NewsPub Notes

Hue Henry Reads From Take Down Saturday

If you could go hear David describe how he slew Goliath—what size rock he chose, which sling, how close he was, how scared he was, how everybody told him Goliath was unbeatable, that he would crush David—you’d go, wouldn’t you?

Well, we had a Goliath right here in Athens at the University of Georgia, who ruled through terror and systematically eliminated his enemies, no matter how distinguished or prominent. Our Goliath had the support of the chancellor and the Board of Regents and the legislature, and he was unbeatable on campus, until a lone teacher stood up against him and found a David to fling the rock.

Actually, he was a Hue—Hue Henry—and, with fellow attorney Pat Nelson, he accepted Jan Kemp’s lawsuit contesting her firing and went up against the administration of UGA President Fred C. Davison, the Goliath who ruled the campus with an iron fist.


In his book Take Down, reviewed in Flagpole here, Hue gives us a blow-by-blow description of the trial that pitted Pat and him against the university’s hired gun and the whole state power structure. Hue is the only one left who could have written it. Fortunately, he finally got it all down on paper. Take Down reads like a legal thriller distilled to the final showdown in the courtroom, and it is written in Hue’s voice, with his typical blunt assessments of the participants.

But, here’s the deal: you can hear Hue’s voice yourself at 6:30 p.m. in the Prince Avenue fire hall, sponsored by Avid Bookshop, this Saturday, Feb. 9. Hue will read from and sign copies of Take Down, and he’ll talk about that epic trial and answer questions, and, knowing Hue, probably make several inflammatory statements that wouldn’t have been appropriate for the book.

If you know Hue, too, you’ll realize how important it is to get his personal take on his book in that Geechee drawl that has charmed juries and infuriated prosecutors all over Georgia and the South. If you don’t know Hue, this is your opportunity to get his book and get his voice fixed in your mind as you read it.

Who was Jan Kemp? She was an assistant professor in UGA’s Developmental Studies program back in the late 70s and early 80s. She taught English in the program, which was set up to help students who were admitted to the university but weren’t quite ready to do college-level work. Kemp really believed in the program and in her own mission to help her students succeed in college. They couldn’t just stay in the program forever. There were rules and regulations in place that determined how long students could be in Special Studies before they had to move back into the regular curriculum to sink or swim.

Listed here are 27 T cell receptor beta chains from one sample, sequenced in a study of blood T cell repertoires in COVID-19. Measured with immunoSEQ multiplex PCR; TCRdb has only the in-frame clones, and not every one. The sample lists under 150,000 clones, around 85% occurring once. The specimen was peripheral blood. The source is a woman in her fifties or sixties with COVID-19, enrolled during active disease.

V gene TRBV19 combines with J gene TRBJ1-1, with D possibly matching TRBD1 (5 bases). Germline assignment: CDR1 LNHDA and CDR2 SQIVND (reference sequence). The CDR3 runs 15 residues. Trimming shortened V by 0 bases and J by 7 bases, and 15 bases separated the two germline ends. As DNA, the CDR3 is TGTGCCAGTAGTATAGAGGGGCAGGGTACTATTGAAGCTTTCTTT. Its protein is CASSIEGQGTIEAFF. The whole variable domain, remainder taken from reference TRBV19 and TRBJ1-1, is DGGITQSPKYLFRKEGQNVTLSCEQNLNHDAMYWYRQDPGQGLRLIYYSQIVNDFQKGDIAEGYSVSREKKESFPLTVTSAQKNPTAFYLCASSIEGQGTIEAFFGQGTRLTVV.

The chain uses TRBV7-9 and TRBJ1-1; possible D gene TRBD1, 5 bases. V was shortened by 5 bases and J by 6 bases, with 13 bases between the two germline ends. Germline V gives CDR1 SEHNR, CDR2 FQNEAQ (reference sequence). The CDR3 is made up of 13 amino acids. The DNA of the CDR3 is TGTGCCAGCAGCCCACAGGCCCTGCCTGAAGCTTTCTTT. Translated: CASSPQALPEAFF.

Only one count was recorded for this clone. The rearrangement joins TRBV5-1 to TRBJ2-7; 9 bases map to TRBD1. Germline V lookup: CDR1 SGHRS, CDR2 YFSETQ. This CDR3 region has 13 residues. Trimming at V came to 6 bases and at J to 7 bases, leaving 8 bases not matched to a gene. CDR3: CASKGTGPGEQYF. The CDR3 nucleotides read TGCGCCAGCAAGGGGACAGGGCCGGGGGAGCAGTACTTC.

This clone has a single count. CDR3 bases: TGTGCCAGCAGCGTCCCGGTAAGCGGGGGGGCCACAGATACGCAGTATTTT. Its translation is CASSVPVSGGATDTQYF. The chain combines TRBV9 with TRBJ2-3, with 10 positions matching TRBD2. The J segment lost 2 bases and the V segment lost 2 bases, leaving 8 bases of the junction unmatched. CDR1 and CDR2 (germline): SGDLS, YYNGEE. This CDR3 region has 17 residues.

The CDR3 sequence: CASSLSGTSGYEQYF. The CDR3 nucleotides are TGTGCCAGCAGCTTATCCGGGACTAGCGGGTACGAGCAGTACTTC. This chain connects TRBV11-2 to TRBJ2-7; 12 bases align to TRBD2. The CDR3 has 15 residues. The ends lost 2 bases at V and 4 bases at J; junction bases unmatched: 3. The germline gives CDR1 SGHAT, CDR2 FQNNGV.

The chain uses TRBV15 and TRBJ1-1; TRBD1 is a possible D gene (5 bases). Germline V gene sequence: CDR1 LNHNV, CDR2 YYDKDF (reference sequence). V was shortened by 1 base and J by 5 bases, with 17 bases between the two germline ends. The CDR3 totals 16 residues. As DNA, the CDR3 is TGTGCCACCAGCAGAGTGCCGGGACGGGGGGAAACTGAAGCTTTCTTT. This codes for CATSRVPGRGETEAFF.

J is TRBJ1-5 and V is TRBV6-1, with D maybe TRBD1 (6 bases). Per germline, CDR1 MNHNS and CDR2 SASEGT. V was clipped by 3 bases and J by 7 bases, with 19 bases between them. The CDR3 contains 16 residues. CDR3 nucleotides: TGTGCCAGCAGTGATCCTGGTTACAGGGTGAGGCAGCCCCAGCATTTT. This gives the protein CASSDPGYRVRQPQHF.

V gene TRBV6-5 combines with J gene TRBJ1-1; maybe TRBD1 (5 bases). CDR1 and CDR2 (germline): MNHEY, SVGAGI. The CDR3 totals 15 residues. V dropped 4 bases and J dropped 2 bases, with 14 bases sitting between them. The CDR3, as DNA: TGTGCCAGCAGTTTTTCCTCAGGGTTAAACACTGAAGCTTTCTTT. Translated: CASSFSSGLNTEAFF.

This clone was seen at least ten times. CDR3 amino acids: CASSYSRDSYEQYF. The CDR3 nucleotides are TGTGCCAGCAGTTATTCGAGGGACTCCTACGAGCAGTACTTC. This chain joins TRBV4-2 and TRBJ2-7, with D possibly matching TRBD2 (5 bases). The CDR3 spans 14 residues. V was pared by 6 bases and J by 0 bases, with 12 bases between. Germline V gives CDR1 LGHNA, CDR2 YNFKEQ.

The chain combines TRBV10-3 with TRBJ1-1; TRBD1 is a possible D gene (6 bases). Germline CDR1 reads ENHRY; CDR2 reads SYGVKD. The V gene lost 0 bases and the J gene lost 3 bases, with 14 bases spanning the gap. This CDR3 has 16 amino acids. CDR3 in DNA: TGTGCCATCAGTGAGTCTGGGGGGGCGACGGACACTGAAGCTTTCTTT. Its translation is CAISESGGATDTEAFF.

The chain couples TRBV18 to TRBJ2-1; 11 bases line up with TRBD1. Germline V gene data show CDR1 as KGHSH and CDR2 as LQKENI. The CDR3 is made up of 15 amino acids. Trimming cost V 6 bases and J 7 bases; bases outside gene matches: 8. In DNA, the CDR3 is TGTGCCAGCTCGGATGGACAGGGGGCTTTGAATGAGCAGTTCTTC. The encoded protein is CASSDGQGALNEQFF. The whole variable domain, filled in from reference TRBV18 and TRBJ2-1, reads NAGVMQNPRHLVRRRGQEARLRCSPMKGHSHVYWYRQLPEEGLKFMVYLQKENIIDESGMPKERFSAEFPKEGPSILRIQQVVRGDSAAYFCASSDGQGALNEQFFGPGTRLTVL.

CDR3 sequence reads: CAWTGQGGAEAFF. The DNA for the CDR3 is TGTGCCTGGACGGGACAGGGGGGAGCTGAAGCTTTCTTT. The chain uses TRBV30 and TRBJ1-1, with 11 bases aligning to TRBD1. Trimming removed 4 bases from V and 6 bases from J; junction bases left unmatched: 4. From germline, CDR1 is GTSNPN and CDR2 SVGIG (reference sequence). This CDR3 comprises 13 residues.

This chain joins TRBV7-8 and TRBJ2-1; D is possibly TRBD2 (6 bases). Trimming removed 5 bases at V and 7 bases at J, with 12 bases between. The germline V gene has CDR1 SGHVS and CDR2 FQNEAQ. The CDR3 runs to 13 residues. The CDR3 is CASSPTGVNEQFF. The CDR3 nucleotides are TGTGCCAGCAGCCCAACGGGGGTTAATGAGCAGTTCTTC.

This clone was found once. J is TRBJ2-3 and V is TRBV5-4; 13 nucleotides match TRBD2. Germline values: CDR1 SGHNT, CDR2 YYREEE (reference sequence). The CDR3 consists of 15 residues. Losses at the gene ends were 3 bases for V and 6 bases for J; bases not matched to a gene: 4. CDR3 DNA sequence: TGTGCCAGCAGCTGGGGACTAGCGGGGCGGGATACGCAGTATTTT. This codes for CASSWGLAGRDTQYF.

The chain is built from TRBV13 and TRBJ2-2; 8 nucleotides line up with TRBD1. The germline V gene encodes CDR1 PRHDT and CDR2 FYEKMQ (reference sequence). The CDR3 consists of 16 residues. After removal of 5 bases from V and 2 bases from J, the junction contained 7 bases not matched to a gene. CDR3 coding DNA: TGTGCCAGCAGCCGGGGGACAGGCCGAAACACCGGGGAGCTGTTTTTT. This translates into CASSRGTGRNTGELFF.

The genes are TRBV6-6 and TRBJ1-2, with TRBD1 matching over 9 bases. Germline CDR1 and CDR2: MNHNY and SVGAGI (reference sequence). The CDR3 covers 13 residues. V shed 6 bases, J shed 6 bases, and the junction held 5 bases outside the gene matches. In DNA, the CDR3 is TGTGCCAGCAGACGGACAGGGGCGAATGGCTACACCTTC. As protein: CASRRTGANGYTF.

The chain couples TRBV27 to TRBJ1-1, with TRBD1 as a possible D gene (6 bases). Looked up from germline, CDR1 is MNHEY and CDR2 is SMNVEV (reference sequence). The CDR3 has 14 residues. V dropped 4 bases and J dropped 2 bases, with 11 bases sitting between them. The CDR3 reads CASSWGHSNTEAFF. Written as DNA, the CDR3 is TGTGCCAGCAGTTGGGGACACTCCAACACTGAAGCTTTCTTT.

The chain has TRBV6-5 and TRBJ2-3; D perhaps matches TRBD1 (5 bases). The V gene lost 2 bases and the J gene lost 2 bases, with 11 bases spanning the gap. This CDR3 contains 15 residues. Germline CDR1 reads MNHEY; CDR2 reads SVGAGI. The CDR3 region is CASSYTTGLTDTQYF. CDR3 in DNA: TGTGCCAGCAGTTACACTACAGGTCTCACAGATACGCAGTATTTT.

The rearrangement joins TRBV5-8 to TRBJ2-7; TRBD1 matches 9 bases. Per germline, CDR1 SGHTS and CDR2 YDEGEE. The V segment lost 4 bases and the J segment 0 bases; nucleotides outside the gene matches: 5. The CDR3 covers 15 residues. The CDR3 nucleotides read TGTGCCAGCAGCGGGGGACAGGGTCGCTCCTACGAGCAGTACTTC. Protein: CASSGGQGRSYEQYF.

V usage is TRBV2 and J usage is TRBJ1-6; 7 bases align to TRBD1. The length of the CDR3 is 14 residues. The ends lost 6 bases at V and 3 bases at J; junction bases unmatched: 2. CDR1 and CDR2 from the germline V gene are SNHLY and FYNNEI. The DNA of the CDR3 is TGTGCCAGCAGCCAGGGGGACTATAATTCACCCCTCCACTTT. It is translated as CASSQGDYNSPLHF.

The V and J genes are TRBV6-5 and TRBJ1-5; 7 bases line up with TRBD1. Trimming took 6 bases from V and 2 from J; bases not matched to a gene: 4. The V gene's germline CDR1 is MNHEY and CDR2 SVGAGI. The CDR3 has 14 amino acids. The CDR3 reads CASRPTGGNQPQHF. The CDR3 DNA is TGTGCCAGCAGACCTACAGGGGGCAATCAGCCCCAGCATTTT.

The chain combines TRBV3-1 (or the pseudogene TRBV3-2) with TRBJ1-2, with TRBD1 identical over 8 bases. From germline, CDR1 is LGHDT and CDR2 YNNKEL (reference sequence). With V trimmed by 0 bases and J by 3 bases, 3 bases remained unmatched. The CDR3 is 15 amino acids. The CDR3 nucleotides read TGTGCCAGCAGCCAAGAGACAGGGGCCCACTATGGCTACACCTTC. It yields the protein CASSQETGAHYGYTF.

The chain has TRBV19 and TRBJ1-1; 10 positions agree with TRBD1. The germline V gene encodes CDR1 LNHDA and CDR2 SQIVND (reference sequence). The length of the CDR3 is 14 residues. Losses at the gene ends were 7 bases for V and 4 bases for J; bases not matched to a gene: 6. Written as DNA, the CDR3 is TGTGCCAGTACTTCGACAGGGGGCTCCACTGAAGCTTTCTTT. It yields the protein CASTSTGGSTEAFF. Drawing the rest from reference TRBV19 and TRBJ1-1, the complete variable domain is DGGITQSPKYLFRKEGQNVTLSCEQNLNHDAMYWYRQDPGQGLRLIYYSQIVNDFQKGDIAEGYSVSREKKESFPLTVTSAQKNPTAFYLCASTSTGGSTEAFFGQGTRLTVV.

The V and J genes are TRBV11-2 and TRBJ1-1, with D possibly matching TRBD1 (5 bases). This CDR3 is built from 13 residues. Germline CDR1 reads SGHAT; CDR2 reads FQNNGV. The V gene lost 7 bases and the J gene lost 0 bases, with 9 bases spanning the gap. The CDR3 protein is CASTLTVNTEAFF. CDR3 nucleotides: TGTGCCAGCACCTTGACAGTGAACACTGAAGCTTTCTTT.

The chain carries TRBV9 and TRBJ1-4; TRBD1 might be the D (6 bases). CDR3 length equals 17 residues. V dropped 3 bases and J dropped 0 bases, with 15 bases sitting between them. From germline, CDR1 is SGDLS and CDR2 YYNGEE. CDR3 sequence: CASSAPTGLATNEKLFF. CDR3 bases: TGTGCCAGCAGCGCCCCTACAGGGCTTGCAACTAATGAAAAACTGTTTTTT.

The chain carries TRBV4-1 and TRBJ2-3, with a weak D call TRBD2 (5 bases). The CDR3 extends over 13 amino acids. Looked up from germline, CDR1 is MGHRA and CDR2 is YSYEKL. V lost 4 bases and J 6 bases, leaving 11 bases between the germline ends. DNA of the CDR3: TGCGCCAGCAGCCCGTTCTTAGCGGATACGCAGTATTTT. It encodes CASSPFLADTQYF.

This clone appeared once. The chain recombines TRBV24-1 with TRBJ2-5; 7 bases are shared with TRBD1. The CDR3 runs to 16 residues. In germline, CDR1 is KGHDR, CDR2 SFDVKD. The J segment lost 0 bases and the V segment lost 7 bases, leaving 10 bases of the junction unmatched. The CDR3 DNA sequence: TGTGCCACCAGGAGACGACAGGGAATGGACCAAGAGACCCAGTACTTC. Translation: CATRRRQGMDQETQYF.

Kemp began to realize that Special Studies was being misused on behalf of some students with well-connected parents and for athletes. The rules were waived for how many chances they got to bring their work up to college level. Kemp complained. She brought attention to the misuse of her program. She pointed out that Special Studies was, in effect, being used to create the illusion that boys playing football could actually get a college education, when they would get nothing more from the university, once their athletic eligibility ended.

The result of Kemp’s protest was that her supervisors and their superiors suddenly decided that she lacked the credentials necessary for her job and that her employment would be terminated. If you were not around then, you cannot imagine what a common occurrence that was at that time. People within the university who stood up to the dictatorial methods of the Davison administration were demoted, transferred, removed—vice presidents, deans, department heads, assistant professors—but always for some made-up deficiency that protected the administration from legal consequences and always shielded the president, while his administrators did his dirty work.

What made the Jan Kemp affair doubly dangerous was the football thing. The athletic department, aided and abetted by the Davison administration, was doing everything it could to keep its players eligible during a run toward the national championship. Jan Kemp’s million-dollar judgement against the university system, orchestrated by Hue Henry, focused the glare of national publicity on the subversion of academic standards for the benefit of athletics and pierced the veil of administrative legerdemain that had protected the president.

As a result of the trial and its publicity, Davison eventually resigned, and academic assistance for athletes was reorganized. A painful era ended at the university, because a principled teacher stood up to power and found a champion with unerring aim. Come hear Hue tell the story at 6:30 p.m. in the firehall Saturday. There will be wine available, should you want to toast him.